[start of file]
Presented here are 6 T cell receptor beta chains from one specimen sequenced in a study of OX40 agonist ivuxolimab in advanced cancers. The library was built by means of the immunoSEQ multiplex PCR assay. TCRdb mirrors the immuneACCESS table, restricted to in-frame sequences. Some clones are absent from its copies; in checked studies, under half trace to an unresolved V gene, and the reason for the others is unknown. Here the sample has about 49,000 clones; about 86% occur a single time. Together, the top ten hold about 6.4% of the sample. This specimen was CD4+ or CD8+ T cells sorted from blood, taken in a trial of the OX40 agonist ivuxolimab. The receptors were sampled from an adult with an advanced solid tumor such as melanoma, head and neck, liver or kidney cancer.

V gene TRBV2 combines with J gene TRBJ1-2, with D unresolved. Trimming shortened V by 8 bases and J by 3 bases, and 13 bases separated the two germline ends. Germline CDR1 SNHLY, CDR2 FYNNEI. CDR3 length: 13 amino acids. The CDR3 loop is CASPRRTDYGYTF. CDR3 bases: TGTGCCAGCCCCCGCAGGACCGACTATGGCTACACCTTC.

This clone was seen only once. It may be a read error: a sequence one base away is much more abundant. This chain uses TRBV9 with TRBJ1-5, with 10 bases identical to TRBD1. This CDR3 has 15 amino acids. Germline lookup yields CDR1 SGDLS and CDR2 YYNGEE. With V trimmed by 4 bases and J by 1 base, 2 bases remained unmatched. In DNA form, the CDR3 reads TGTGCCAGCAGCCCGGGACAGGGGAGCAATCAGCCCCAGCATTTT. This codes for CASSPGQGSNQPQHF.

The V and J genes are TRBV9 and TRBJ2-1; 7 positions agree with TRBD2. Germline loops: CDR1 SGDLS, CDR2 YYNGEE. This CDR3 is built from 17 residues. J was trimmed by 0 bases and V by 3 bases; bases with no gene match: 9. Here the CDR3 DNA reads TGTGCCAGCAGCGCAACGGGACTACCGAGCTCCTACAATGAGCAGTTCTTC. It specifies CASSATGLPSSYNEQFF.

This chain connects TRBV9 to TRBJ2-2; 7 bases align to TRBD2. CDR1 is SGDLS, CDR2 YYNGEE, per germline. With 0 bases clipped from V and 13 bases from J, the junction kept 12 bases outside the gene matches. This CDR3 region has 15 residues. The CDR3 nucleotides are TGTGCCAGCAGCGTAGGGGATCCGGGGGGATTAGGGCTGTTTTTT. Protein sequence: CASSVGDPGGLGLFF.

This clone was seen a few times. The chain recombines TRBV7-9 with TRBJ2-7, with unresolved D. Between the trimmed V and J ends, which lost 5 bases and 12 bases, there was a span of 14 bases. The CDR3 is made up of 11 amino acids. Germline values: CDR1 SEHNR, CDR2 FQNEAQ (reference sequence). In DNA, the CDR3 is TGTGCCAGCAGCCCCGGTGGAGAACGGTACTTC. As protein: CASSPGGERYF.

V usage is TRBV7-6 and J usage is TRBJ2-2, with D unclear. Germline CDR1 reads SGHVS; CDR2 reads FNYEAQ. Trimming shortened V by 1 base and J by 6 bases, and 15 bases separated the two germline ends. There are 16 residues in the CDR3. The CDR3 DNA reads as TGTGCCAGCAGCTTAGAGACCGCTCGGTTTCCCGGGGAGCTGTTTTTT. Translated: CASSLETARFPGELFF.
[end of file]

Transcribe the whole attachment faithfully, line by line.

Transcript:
Presented here are 6 T cell receptor beta chains from one specimen sequenced in a study of OX40 agonist ivuxolimab in advanced cancers. The library was built by means of the immunoSEQ multiplex PCR assay. TCRdb mirrors the immuneACCESS table, restricted to in-frame sequences. Some clones are absent from its copies; in checked studies, under half trace to an unresolved V gene, and the reason for the others is unknown. Here the sample has about 49,000 clones; about 86% occur a single time. Together, the top ten hold about 6.4% of the sample. This specimen was CD4+ or CD8+ T cells sorted from blood, taken in a trial of the OX40 agonist ivuxolimab. The receptors were sampled from an adult with an advanced solid tumor such as melanoma, head and neck, liver or kidney cancer.

V gene TRBV2 combines with J gene TRBJ1-2, with D unresolved. Trimming shortened V by 8 bases and J by 3 bases, and 13 bases separated the two germline ends. Germline CDR1 SNHLY, CDR2 FYNNEI. CDR3 length: 13 amino acids. The CDR3 loop is CASPRRTDYGYTF. CDR3 bases: TGTGCCAGCCCCCGCAGGACCGACTATGGCTACACCTTC.

This clone was seen only once. It may be a read error: a sequence one base away is much more abundant. This chain uses TRBV9 with TRBJ1-5, with 10 bases identical to TRBD1. This CDR3 has 15 amino acids. Germline lookup yields CDR1 SGDLS and CDR2 YYNGEE. With V trimmed by 4 bases and J by 1 base, 2 bases remained unmatched. In DNA form, the CDR3 reads TGTGCCAGCAGCCCGGGACAGGGGAGCAATCAGCCCCAGCATTTT. This codes for CASSPGQGSNQPQHF.

The V and J genes are TRBV9 and TRBJ2-1; 7 positions agree with TRBD2. Germline loops: CDR1 SGDLS, CDR2 YYNGEE. This CDR3 is built from 17 residues. J was trimmed by 0 bases and V by 3 bases; bases with no gene match: 9. Here the CDR3 DNA reads TGTGCCAGCAGCGCAACGGGACTACCGAGCTCCTACAATGAGCAGTTCTTC. It specifies CASSATGLPSSYNEQFF.

This chain connects TRBV9 to TRBJ2-2; 7 bases align to TRBD2. CDR1 is SGDLS, CDR2 YYNGEE, per germline. With 0 bases clipped from V and 13 bases from J, the junction kept 12 bases outside the gene matches. This CDR3 region has 15 residues. The CDR3 nucleotides are TGTGCCAGCAGCGTAGGGGATCCGGGGGGATTAGGGCTGTTTTTT. Protein sequence: CASSVGDPGGLGLFF.

This clone was seen a few times. The chain recombines TRBV7-9 with TRBJ2-7, with unresolved D. Between the trimmed V and J ends, which lost 5 bases and 12 bases, there was a span of 14 bases. The CDR3 is made up of 11 amino acids. Germline values: CDR1 SEHNR, CDR2 FQNEAQ (reference sequence). In DNA, the CDR3 is TGTGCCAGCAGCCCCGGTGGAGAACGGTACTTC. As protein: CASSPGGERYF.

V usage is TRBV7-6 and J usage is TRBJ2-2, with D unclear. Germline CDR1 reads SGHVS; CDR2 reads FNYEAQ. Trimming shortened V by 1 base and J by 6 bases, and 15 bases separated the two germline ends. There are 16 residues in the CDR3. The CDR3 DNA reads as TGTGCCAGCAGCTTAGAGACCGCTCGGTTTCCCGGGGAGCTGTTTTTT. Translated: CASSLETARFPGELFF.